On December 21, Bob Barrick's band Coyote Armada will release their new album How Not To Be Lonely at the Grove Haus.

"It wasn't too long ago that I was in the same boat as a lot of these all-ages venues' audiences. Growing up in Noblesville, I wanted nothing more than to see the Old 97's when they came through the Vogue, but it was always out of my reach," Barrick said. "That experience, or lack thereof, really limited the extent of my exposure to intimately set, live performances."

He picked the Grove Haus for his band's album release for that reason.

"With this show at the Grove Haus being a holiday benefit concert for Shepherd Community, it's really important to me that listeners feel welcome to bring their families along to join in on the celebration," Barrick said.

In their second year of operations, the Ortweins will add a lighting system and begin renovations that will result in a VIP area (currently a choir loft) and a Green Room (currently a men's bathroom). Carrie says they may pursue a license to sell beer and wine, but the Ortweins don't plan on becoming 21+ any time soon.

"It works two ways, having all-ages spaces," she said. "Young musicians themselves can get more experience playing in front of people and they can also catch other musicians that they may never get to see in other venues. It's important to a city's music scene because it has the potential to 'bring up' a strong set of musicians. If you want a strong music scene in our city, you need to start that cultivation at younger ages."


Neighborhood: South Broad Ripple

Capacity: 100, inside and outside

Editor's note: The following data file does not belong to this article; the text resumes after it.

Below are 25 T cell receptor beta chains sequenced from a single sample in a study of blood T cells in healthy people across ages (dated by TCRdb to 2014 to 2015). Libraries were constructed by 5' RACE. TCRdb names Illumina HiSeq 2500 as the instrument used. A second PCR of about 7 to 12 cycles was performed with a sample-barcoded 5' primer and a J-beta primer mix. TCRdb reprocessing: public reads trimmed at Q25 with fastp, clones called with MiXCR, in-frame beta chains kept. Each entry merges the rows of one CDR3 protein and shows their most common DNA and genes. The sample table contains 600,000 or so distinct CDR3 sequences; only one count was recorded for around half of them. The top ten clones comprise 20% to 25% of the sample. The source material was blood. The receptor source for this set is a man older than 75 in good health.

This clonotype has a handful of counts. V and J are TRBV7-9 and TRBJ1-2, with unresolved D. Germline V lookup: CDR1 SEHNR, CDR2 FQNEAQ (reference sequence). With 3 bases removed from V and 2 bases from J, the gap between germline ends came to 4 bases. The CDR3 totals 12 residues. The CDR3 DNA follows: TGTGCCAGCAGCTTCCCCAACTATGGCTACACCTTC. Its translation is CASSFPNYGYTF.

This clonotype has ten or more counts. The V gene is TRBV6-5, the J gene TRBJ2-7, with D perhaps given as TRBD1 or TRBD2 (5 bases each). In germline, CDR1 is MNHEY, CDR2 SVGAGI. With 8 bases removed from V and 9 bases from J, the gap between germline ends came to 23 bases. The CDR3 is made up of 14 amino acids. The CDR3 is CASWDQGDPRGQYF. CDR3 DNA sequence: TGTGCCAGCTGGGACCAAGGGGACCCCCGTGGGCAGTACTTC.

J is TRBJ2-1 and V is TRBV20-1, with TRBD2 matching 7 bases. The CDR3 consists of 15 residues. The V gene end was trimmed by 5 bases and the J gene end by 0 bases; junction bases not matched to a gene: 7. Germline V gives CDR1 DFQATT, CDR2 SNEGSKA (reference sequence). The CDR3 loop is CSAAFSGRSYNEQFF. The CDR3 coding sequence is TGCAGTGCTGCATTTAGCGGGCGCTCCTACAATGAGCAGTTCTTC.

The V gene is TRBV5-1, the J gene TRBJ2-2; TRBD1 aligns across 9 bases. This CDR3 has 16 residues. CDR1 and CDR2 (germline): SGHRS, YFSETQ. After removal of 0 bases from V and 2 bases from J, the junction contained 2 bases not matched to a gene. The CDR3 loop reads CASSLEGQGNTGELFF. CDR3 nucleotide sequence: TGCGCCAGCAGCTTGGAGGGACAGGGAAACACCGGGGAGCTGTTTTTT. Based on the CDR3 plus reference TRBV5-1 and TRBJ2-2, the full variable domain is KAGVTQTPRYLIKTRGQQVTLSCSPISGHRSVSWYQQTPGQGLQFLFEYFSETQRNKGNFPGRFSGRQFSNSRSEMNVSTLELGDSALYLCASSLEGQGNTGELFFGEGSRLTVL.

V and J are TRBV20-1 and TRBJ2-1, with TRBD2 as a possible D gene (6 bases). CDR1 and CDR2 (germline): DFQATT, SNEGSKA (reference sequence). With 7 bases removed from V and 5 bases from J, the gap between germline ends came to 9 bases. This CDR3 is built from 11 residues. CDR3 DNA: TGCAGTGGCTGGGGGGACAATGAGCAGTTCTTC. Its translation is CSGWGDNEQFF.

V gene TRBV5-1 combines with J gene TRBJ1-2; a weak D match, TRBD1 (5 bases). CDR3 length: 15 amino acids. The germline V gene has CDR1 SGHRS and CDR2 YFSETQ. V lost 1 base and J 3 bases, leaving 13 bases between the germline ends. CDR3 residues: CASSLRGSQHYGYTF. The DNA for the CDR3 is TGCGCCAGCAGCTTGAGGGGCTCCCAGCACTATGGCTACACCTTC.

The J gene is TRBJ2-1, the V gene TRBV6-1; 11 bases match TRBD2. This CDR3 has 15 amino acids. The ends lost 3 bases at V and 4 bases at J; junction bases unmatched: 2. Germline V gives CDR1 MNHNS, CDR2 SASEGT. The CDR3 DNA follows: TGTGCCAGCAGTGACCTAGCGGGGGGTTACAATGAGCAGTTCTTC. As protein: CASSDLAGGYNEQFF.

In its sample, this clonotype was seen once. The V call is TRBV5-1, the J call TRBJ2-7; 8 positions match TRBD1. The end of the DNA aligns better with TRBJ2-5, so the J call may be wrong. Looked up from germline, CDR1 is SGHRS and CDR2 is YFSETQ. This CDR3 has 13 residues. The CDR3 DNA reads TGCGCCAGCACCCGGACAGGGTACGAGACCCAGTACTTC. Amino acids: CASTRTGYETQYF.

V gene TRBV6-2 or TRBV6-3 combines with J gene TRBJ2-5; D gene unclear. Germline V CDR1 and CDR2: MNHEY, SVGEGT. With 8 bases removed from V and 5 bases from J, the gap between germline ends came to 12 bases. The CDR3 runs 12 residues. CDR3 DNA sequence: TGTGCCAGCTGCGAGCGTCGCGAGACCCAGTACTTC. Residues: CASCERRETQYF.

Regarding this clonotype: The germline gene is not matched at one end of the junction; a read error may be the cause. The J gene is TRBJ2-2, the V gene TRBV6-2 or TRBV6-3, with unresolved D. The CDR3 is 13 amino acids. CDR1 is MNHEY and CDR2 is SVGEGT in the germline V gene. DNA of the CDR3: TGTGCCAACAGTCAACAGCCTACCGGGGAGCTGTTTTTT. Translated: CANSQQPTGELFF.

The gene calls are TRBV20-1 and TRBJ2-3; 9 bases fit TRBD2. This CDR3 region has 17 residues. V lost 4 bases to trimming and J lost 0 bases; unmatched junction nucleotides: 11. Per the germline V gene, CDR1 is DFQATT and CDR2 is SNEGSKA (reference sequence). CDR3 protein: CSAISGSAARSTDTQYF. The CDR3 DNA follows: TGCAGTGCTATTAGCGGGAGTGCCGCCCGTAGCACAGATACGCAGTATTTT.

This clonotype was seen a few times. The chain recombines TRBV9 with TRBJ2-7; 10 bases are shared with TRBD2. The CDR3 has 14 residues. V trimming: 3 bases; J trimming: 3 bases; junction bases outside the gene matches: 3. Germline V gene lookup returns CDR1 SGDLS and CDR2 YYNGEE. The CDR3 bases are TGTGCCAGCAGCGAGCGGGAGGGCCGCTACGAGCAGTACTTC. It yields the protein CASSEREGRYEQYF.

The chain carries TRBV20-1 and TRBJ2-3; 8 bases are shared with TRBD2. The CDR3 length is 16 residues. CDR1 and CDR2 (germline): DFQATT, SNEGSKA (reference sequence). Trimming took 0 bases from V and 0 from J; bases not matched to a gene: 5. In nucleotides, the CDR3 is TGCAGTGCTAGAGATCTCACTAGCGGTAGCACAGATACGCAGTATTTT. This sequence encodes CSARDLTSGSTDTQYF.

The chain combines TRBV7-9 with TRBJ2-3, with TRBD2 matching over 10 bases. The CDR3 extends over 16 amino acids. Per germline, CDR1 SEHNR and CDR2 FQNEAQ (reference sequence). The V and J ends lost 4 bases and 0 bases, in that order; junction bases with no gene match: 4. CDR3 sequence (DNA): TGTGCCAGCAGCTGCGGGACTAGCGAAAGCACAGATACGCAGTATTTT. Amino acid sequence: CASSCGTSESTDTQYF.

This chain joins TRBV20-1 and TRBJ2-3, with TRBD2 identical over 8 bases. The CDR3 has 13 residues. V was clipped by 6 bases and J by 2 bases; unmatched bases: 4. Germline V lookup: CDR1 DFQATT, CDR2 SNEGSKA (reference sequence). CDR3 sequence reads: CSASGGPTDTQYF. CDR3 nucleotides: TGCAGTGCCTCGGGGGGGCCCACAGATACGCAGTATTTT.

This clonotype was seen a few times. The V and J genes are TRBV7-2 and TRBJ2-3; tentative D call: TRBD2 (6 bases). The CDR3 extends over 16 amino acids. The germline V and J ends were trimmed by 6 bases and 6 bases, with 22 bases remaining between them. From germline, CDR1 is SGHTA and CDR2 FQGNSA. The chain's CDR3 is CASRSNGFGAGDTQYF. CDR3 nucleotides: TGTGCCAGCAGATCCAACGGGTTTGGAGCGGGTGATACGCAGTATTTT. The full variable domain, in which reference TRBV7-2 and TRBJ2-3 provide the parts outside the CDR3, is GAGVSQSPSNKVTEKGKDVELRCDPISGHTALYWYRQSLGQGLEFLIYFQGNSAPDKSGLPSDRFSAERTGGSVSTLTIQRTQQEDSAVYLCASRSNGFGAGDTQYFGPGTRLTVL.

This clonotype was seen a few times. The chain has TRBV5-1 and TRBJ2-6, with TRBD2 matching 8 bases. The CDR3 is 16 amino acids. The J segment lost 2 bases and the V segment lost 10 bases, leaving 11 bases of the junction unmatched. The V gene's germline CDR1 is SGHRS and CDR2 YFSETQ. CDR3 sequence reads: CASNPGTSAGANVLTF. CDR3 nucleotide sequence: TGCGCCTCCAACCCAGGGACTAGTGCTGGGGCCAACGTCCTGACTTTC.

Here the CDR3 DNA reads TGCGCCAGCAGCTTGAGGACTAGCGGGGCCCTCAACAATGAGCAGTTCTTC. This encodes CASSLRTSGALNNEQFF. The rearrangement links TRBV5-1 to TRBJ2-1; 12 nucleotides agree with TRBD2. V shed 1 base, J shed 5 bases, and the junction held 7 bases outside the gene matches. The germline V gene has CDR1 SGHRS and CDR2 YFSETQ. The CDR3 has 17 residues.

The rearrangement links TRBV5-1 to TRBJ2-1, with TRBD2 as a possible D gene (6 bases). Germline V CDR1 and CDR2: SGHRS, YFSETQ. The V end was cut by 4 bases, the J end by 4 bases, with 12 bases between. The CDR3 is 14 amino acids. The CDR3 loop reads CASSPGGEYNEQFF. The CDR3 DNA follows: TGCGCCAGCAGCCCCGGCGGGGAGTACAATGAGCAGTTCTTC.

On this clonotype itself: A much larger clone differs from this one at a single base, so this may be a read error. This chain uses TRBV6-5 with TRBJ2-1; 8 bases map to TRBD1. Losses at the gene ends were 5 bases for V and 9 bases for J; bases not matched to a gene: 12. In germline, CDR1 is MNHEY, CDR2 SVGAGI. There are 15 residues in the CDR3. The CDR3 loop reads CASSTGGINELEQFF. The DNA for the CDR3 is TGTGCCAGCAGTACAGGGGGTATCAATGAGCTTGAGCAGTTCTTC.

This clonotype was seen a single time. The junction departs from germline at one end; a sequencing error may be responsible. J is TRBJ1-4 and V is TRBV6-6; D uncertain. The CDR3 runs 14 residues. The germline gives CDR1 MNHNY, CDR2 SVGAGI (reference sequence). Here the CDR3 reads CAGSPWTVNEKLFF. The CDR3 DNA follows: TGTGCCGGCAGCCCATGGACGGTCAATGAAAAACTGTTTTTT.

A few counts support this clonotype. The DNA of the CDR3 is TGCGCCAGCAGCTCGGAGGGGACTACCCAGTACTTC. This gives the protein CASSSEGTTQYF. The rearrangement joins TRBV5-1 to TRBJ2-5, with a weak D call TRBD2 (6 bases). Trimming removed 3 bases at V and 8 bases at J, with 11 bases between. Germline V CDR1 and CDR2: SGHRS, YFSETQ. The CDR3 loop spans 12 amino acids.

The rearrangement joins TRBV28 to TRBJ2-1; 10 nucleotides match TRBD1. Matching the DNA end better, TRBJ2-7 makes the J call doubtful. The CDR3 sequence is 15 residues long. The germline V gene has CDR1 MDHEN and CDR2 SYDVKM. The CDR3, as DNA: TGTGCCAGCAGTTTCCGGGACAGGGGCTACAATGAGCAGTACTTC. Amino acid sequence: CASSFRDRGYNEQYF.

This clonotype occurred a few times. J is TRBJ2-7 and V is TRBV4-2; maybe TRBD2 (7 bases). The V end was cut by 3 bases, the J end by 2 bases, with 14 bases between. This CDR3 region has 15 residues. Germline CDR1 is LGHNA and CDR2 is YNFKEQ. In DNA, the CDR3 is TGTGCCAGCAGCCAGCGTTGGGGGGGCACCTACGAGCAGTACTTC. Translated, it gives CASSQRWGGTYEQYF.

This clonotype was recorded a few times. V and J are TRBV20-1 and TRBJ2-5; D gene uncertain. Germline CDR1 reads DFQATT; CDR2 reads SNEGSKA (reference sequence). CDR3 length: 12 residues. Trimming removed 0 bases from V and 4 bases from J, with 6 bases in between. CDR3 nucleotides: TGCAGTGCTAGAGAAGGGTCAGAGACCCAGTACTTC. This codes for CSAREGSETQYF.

"I'll be looking for a new location more geared towards a show space," John Zeps says about changes to his record shop in 2015. "And maybe even doing rehearsal rooms and a collective of homegrown businesses."

The community vibe (pun intended) the shop has channeled in the last year has grown out of interest and necessity. Bringing in vendors like United State of Indiana and Lux & Ivy has brought a more diverse crowd into the shop that had previously featured mostly physical copies of heavier music and guitars for sale. Over the last year, Vibes has played host to a few dozen in-stores, including a rollicking, packed GloryHole Records showcase on Record Store Day in April.

The location may change, but the music he loves will stay the same. "I've always been passionate about metal, hardcore and this gear thing. I still want us to be that store."

He'll highlight live music at his new space (if Vibes does end up moving), as well. Collaboration between artists, musicians and even other shops is a priority for Zeps, too.


Neighborhood: Bates Hendricks

Capacity: TBD, as space develops

One of the very newest all-ages show spaces in Indy is Kismet, run by Joe Fawcett. He has big goals for his new space, on S. East St.

"I want people to come to support and engage in earnest creative expression and discussion," Fawcett says. "The venue will be equipped to digitally record as many performances as possible, both audio and video. I want the space to facilitate creating content that can be published online in an accessible way in order to contribute to the conspicuousness of our local culture. Eventually we'll sell local art and band merch."

Fawcett has experience with all-ages spaces, including a Fountain Square spot, Maltese Tiger. That space, which hosted the Musical Family Tree New Music Showcase this fall, is currently rented out to performers as a rehearsal and recording space. He envisions hosting between four to eight shows per month at Kismet, which has hosted a combination of hip-hop, punk and rock shows since opening this fall. He'll add more if it's sustainable – and it will stay all-ages.

"I know there are a lot of creative and passionate people in Indianapolis who don't want to wait until they're 21 to get started performing and attending shows," he said. "All-ages spaces provide a place for that exposure to happen."

— Katherine Coplen


Neighborhood: Fountain Square

Capacity: TBD, as space develops